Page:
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Negative interest incoming

  • 14-11-2020 10:53pm
    #1
    Registered Users Posts: 1,069 Hoffmans


    banks dropping letters most accounts now at 0% and reserving to go into minus in near future ,

    At 0 they are already in minus when considerIng their charges on accounts , are we in for a bail in
    The near future


Comments

  • Posts: 17,733 ✭✭✭✭ [Deleted User]


    Can't remember the cutoff amount but AIB sent me a letter about a company account... Iirc there needed to be quite a few hundred k in there before the rate may be negative.


  • Moderators, Business & Finance Moderators Posts: 7,821 Mod ✭✭✭✭ Jim2007


    Hoffmans wrote: »
    banks dropping letters most accounts now at 0% and reserving to go into minus in near future ,

    At 0 they are already in minus when considerIng their charges on accounts , are we in for a bail in
    The near future

    Well first of all negative interest rates are not news, they have been around Europe for a couple of years now.

    And no zero interest is not negative by any stretch of the imagination. They fact that you’re being required to pay for banking services is just a large dose of reality - you can’t give away product and expect to make profits from customers that are only their for the free stuff.

    Negative interest rates do not impact T1 ratios, the opposite in fact and when combined with service charges it is likely to remain that way, so no bail in/out as a result of this.

    Although a consolidation of European banking is overdue.


  • Registered Users Posts: 293 ✭✭ Tpcl20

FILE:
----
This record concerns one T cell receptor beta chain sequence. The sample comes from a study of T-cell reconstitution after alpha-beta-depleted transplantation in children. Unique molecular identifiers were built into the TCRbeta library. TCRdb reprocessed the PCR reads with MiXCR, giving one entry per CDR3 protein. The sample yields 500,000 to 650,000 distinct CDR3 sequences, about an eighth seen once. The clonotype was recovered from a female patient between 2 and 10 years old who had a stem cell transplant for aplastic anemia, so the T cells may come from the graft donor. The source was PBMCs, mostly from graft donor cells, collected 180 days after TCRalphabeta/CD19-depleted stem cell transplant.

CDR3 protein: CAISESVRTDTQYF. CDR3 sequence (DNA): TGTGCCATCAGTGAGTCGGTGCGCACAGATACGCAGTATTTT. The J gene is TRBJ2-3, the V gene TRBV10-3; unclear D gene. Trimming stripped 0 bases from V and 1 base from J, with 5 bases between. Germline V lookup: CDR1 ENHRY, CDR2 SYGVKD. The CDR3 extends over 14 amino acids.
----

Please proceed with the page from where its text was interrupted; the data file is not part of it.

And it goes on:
"you can’t give away product and expect to make profits from customers that are only their for the free stuff"

    Surely holding large sums of money would put them in the enviable position of being able to invest it.

    Banks should be rewarding customers for enabling them to keep their money with them. There isn't enough regulation. At a time when governments can borrow for nothing, citizens should get the same privilege and those investing need to be incentivised. What has happened instead is that government wants money to be moving around the economy so the exchequer keeps ticking over. They want people to spend at this time when nobody wants to spend because they either don't have the money or they're planning for the future. But it's very difficult to see virtually anything good in the future with the depression that's on the way.


  • Moderators, Business & Finance Moderators Posts: 7,821 Mod ✭✭✭✭ Jim2007


    Tpcl20 wrote: »
    Surely holding large sums of money would put them in the enviable position of being able to invest it.
    .

    The point of negative interest rates is to discourage you from keeping money on the bank, it is because they can’t find a reasonable opportunity to invest the money and earn sufficient income to pay you interest on your deposit.

    Contrary to what you think banks are highly regulated, so much so that we prevent them from using our money to make high risk investments in case they would loose it!

    The only way to do as you want would be to deregulate banks and put the taxpayers on the hook for the next bail out.


  • Registered Users Posts: 309 ✭✭ Saudades


    What would negative interest rates mean for savers in Irish banks? Would savers have to pay the bank the negative interest rate? Or is that only applied for very large sums?